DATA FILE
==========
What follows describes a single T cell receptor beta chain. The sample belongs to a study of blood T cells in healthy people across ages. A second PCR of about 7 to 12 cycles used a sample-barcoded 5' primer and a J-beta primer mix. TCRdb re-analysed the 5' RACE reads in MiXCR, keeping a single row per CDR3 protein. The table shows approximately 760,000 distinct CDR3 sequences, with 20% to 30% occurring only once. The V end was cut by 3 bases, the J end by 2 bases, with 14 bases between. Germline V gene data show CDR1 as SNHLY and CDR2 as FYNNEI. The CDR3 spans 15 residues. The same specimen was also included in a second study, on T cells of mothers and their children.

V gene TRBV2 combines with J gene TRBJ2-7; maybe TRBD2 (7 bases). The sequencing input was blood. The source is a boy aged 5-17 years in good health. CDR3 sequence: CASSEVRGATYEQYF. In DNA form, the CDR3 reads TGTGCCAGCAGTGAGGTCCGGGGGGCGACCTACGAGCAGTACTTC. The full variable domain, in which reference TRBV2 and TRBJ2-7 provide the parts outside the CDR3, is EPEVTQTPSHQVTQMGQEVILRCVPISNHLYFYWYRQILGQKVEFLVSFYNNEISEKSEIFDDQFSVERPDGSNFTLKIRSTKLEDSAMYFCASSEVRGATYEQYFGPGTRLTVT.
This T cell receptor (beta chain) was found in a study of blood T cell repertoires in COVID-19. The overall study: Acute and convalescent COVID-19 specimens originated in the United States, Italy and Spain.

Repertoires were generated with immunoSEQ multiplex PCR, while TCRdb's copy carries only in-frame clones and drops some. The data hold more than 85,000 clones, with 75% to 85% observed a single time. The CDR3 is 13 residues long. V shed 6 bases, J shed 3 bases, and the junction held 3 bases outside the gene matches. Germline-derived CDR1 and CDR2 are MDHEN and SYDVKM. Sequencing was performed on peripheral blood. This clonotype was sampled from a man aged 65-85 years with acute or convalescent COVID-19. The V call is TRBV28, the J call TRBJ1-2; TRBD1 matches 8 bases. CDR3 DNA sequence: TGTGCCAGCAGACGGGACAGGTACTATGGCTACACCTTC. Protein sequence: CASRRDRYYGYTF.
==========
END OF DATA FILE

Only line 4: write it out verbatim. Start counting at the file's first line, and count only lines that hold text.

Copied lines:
Repertoires were generated with immunoSEQ multiplex PCR, while TCRdb's copy carries only in-frame clones and drops some. The data hold more than 85,000 clones, with 75% to 85% observed a single time. The CDR3 is 13 residues long. V shed 6 bases, J shed 3 bases, and the junction held 3 bases outside the gene matches. Germline-derived CDR1 and CDR2 are MDHEN and SYDVKM. Sequencing was performed on peripheral blood. This clonotype was sampled from a man aged 65-85 years with acute or convalescent COVID-19. The V call is TRBV28, the J call TRBJ1-2; TRBD1 matches 8 bases. CDR3 DNA sequence: TGTGCCAGCAGACGGGACAGGTACTATGGCTACACCTTC. Protein sequence: CASRRDRYYGYTF.